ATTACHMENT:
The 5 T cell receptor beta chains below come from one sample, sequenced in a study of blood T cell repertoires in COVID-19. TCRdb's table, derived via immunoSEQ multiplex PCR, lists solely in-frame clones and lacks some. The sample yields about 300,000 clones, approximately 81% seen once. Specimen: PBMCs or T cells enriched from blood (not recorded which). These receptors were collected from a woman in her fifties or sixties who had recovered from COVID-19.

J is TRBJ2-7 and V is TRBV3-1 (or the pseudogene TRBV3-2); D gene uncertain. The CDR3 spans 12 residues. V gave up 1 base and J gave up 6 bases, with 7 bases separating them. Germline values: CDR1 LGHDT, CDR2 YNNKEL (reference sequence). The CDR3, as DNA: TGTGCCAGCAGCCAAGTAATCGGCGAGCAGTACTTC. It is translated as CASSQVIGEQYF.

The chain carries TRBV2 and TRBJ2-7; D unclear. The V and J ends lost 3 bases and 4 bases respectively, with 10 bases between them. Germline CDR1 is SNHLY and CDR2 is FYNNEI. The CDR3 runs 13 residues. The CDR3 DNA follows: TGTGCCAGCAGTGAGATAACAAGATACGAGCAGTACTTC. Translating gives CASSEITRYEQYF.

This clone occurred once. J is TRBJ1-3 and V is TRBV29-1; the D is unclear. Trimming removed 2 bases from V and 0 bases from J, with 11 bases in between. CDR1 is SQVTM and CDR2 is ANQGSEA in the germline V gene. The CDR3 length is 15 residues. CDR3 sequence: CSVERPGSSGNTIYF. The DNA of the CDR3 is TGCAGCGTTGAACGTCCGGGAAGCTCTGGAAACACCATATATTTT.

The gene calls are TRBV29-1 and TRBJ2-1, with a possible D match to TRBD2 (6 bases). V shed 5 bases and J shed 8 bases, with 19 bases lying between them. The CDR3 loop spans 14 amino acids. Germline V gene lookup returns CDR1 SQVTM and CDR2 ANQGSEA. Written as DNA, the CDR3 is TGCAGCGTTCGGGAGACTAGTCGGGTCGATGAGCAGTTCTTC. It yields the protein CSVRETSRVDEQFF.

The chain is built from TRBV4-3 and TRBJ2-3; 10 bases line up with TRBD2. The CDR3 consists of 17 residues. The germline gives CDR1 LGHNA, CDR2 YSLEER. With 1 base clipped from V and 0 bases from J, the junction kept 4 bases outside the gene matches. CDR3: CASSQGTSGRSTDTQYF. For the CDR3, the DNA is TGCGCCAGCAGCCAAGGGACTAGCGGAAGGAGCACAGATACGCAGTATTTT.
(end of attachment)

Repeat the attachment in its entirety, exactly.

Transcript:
The 5 T cell receptor beta chains below come from one sample, sequenced in a study of blood T cell repertoires in COVID-19. TCRdb's table, derived via immunoSEQ multiplex PCR, lists solely in-frame clones and lacks some. The sample yields about 300,000 clones, approximately 81% seen once. Specimen: PBMCs or T cells enriched from blood (not recorded which). These receptors were collected from a woman in her fifties or sixties who had recovered from COVID-19.

J is TRBJ2-7 and V is TRBV3-1 (or the pseudogene TRBV3-2); D gene uncertain. The CDR3 spans 12 residues. V gave up 1 base and J gave up 6 bases, with 7 bases separating them. Germline values: CDR1 LGHDT, CDR2 YNNKEL (reference sequence). The CDR3, as DNA: TGTGCCAGCAGCCAAGTAATCGGCGAGCAGTACTTC. It is translated as CASSQVIGEQYF.

The chain carries TRBV2 and TRBJ2-7; D unclear. The V and J ends lost 3 bases and 4 bases respectively, with 10 bases between them. Germline CDR1 is SNHLY and CDR2 is FYNNEI. The CDR3 runs 13 residues. The CDR3 DNA follows: TGTGCCAGCAGTGAGATAACAAGATACGAGCAGTACTTC. Translating gives CASSEITRYEQYF.

This clone occurred once. J is TRBJ1-3 and V is TRBV29-1; the D is unclear. Trimming removed 2 bases from V and 0 bases from J, with 11 bases in between. CDR1 is SQVTM and CDR2 is ANQGSEA in the germline V gene. The CDR3 length is 15 residues. CDR3 sequence: CSVERPGSSGNTIYF. The DNA of the CDR3 is TGCAGCGTTGAACGTCCGGGAAGCTCTGGAAACACCATATATTTT.

The gene calls are TRBV29-1 and TRBJ2-1, with a possible D match to TRBD2 (6 bases). V shed 5 bases and J shed 8 bases, with 19 bases lying between them. The CDR3 loop spans 14 amino acids. Germline V gene lookup returns CDR1 SQVTM and CDR2 ANQGSEA. Written as DNA, the CDR3 is TGCAGCGTTCGGGAGACTAGTCGGGTCGATGAGCAGTTCTTC. It yields the protein CSVRETSRVDEQFF.

The chain is built from TRBV4-3 and TRBJ2-3; 10 bases line up with TRBD2. The CDR3 consists of 17 residues. The germline gives CDR1 LGHNA, CDR2 YSLEER. With 1 base clipped from V and 0 bases from J, the junction kept 4 bases outside the gene matches. CDR3: CASSQGTSGRSTDTQYF. For the CDR3, the DNA is TGCGCCAGCAGCCAAGGGACTAGCGGAAGGAGCACAGATACGCAGTATTTT.